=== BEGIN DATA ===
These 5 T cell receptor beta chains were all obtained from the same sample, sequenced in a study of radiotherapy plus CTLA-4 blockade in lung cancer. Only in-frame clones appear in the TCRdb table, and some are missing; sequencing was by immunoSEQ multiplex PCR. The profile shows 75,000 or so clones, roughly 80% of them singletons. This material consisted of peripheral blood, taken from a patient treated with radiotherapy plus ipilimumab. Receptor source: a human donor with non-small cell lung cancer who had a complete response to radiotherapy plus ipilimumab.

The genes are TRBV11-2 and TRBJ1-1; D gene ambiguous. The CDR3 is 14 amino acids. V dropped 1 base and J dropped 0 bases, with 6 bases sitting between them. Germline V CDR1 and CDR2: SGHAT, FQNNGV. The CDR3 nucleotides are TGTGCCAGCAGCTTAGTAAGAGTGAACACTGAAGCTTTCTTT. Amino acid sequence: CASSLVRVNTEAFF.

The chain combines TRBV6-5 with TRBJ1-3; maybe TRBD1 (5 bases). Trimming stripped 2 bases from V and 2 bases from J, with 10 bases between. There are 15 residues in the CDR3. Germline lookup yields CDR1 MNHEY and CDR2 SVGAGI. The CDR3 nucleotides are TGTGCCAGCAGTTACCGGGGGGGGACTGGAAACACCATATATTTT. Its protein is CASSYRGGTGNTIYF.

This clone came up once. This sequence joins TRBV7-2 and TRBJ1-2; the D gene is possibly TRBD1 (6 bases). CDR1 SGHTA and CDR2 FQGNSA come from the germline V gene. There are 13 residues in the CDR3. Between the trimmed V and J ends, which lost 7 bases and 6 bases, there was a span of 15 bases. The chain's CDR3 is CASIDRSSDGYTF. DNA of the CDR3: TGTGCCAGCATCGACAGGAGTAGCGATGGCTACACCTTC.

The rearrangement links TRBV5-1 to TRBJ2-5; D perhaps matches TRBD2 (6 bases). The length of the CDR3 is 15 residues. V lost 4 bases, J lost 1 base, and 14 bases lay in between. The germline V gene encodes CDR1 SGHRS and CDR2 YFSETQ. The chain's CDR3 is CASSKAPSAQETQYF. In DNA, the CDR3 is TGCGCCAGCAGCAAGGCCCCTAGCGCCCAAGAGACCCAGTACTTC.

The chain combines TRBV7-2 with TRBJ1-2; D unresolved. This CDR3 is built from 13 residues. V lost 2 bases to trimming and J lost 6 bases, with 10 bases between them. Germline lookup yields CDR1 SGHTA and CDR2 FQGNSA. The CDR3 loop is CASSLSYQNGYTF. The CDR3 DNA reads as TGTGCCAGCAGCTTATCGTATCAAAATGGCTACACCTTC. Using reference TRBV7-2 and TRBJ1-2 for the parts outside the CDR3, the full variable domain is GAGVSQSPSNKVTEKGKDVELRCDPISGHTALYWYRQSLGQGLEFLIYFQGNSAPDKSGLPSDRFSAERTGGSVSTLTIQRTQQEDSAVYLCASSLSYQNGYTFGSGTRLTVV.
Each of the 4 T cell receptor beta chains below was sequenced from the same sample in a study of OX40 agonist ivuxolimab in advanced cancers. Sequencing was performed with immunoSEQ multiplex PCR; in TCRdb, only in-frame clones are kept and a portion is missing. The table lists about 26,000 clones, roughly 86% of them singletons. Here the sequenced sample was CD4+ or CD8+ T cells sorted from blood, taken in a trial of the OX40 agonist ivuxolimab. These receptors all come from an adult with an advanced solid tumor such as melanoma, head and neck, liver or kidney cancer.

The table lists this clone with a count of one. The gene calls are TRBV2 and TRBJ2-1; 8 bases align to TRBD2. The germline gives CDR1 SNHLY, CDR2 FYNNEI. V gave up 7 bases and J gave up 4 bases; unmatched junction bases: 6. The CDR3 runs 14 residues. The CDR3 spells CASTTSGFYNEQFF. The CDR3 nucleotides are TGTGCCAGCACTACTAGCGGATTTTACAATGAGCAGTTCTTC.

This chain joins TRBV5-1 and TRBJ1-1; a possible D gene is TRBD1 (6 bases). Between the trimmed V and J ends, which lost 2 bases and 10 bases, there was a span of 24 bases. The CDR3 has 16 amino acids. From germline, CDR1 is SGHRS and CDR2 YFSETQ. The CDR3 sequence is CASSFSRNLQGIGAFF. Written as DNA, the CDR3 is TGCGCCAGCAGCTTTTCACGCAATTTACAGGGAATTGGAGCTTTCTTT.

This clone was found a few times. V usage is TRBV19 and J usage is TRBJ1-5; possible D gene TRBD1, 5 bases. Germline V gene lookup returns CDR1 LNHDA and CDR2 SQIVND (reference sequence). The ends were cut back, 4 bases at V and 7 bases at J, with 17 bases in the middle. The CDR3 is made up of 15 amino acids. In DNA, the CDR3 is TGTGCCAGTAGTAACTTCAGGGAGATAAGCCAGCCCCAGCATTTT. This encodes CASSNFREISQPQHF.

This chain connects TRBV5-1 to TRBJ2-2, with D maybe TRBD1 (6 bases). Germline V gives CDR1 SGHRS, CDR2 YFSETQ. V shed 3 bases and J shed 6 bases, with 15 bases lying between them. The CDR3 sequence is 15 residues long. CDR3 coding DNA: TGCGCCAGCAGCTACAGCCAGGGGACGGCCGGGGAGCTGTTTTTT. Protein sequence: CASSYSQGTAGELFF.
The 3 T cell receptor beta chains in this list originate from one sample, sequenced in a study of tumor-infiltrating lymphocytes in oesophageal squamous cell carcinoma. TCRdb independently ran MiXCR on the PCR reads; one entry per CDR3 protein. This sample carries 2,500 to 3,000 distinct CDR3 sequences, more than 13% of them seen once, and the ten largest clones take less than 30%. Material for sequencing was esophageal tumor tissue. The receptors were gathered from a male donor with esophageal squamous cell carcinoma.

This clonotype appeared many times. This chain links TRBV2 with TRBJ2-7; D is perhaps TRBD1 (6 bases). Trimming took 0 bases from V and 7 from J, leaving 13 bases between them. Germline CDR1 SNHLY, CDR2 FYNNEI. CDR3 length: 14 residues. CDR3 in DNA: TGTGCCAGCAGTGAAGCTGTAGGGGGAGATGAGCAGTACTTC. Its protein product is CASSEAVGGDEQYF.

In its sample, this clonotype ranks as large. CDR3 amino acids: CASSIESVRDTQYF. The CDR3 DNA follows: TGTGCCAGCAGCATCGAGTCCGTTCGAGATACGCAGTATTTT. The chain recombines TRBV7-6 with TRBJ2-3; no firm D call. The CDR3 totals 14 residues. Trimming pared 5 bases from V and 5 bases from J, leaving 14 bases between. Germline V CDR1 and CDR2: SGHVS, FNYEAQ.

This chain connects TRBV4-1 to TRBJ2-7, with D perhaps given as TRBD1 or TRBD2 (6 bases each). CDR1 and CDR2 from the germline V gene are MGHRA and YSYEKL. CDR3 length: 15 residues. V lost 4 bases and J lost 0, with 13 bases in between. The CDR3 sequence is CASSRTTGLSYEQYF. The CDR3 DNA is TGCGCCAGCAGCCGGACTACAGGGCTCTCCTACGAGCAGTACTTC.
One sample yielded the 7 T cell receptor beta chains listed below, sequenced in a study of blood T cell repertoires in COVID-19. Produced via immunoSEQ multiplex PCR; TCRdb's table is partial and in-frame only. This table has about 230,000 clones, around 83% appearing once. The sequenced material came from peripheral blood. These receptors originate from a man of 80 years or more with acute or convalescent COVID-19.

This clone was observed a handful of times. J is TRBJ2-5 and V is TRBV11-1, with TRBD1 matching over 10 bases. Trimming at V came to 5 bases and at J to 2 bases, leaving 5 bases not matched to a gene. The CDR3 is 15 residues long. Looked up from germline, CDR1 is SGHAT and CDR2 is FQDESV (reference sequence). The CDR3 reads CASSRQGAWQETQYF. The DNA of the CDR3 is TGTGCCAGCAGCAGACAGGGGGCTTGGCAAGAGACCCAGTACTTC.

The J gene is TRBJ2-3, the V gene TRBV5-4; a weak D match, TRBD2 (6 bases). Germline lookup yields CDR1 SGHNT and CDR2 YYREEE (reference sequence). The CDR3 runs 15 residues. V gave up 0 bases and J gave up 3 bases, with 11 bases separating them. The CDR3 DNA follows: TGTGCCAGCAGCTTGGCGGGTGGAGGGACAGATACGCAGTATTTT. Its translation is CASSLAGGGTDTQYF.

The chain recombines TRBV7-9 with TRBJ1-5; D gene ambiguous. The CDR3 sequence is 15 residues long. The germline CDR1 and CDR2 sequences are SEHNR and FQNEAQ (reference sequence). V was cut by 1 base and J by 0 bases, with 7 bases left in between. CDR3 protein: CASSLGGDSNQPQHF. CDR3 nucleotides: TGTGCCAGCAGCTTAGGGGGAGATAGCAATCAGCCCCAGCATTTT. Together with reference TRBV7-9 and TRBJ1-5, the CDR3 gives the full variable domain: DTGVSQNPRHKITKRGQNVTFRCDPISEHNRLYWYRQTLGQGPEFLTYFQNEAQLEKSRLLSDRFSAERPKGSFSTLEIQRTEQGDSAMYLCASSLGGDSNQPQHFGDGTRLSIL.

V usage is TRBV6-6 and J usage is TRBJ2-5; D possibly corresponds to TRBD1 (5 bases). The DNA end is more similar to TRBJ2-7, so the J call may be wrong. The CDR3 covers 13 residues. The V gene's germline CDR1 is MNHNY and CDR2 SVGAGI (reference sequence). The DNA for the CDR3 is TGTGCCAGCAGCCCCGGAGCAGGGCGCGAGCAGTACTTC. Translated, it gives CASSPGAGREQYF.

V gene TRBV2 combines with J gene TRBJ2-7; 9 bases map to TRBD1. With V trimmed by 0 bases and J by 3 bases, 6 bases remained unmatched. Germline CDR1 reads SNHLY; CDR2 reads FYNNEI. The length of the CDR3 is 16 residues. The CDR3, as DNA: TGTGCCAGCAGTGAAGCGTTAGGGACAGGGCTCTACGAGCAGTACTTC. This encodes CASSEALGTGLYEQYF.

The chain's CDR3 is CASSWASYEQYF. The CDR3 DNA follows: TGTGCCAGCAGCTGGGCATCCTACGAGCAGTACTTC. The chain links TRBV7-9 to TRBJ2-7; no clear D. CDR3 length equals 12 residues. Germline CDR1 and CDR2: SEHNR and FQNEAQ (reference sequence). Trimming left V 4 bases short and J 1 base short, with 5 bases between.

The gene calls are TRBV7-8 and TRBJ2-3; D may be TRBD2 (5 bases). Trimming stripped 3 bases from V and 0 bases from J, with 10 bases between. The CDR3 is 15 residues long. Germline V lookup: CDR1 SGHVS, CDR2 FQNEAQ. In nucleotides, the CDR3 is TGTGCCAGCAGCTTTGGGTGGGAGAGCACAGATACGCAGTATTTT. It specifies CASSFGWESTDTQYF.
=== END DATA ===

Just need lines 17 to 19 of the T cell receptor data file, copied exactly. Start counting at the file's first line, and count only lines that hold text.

This clone was observed a handful of times. J is TRBJ2-5 and V is TRBV11-1, with TRBD1 matching over 10 bases. Trimming at V came to 5 bases and at J to 2 bases, leaving 5 bases not matched to a gene. The CDR3 is 15 residues long. Looked up from germline, CDR1 is SGHAT and CDR2 is FQDESV (reference sequence). The CDR3 reads CASSRQGAWQETQYF. The DNA of the CDR3 is TGTGCCAGCAGCAGACAGGGGGCTTGGCAAGAGACCCAGTACTTC.

The J gene is TRBJ2-3, the V gene TRBV5-4; a weak D match, TRBD2 (6 bases). Germline lookup yields CDR1 SGHNT and CDR2 YYREEE (reference sequence). The CDR3 runs 15 residues. V gave up 0 bases and J gave up 3 bases, with 11 bases separating them. The CDR3 DNA follows: TGTGCCAGCAGCTTGGCGGGTGGAGGGACAGATACGCAGTATTTT. Its translation is CASSLAGGGTDTQYF.

The chain recombines TRBV7-9 with TRBJ1-5; D gene ambiguous. The CDR3 sequence is 15 residues long. The germline CDR1 and CDR2 sequences are SEHNR and FQNEAQ (reference sequence). V was cut by 1 base and J by 0 bases, with 7 bases left in between. CDR3 protein: CASSLGGDSNQPQHF. CDR3 nucleotides: TGTGCCAGCAGCTTAGGGGGAGATAGCAATCAGCCCCAGCATTTT. Together with reference TRBV7-9 and TRBJ1-5, the CDR3 gives the full variable domain: DTGVSQNPRHKITKRGQNVTFRCDPISEHNRLYWYRQTLGQGPEFLTYFQNEAQLEKSRLLSDRFSAERPKGSFSTLEIQRTEQGDSAMYLCASSLGGDSNQPQHFGDGTRLSIL.